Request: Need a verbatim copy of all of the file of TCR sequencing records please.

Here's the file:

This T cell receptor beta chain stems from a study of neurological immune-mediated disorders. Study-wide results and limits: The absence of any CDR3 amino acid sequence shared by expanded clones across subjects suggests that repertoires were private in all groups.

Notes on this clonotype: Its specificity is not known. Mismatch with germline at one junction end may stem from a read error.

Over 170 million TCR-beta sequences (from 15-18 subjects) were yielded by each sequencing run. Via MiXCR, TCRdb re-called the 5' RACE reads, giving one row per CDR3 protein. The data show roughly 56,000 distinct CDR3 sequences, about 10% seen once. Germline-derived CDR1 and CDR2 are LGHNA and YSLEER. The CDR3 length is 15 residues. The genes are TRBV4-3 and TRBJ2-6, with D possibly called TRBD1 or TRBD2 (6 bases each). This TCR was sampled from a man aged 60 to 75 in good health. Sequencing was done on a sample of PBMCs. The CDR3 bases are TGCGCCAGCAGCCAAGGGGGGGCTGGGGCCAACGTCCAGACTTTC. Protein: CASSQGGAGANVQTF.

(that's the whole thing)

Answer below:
This T cell receptor beta chain stems from a study of neurological immune-mediated disorders. Study-wide results and limits: The absence of any CDR3 amino acid sequence shared by expanded clones across subjects suggests that repertoires were private in all groups.

Notes on this clonotype: Its specificity is not known. Mismatch with germline at one junction end may stem from a read error.

Over 170 million TCR-beta sequences (from 15-18 subjects) were yielded by each sequencing run. Via MiXCR, TCRdb re-called the 5' RACE reads, giving one row per CDR3 protein. The data show roughly 56,000 distinct CDR3 sequences, about 10% seen once. Germline-derived CDR1 and CDR2 are LGHNA and YSLEER. The CDR3 length is 15 residues. The genes are TRBV4-3 and TRBJ2-6, with D possibly called TRBD1 or TRBD2 (6 bases each). This TCR was sampled from a man aged 60 to 75 in good health. Sequencing was done on a sample of PBMCs. The CDR3 bases are TGCGCCAGCAGCCAAGGGGGGGCTGGGGCCAACGTCCAGACTTTC. Protein: CASSQGGAGANVQTF.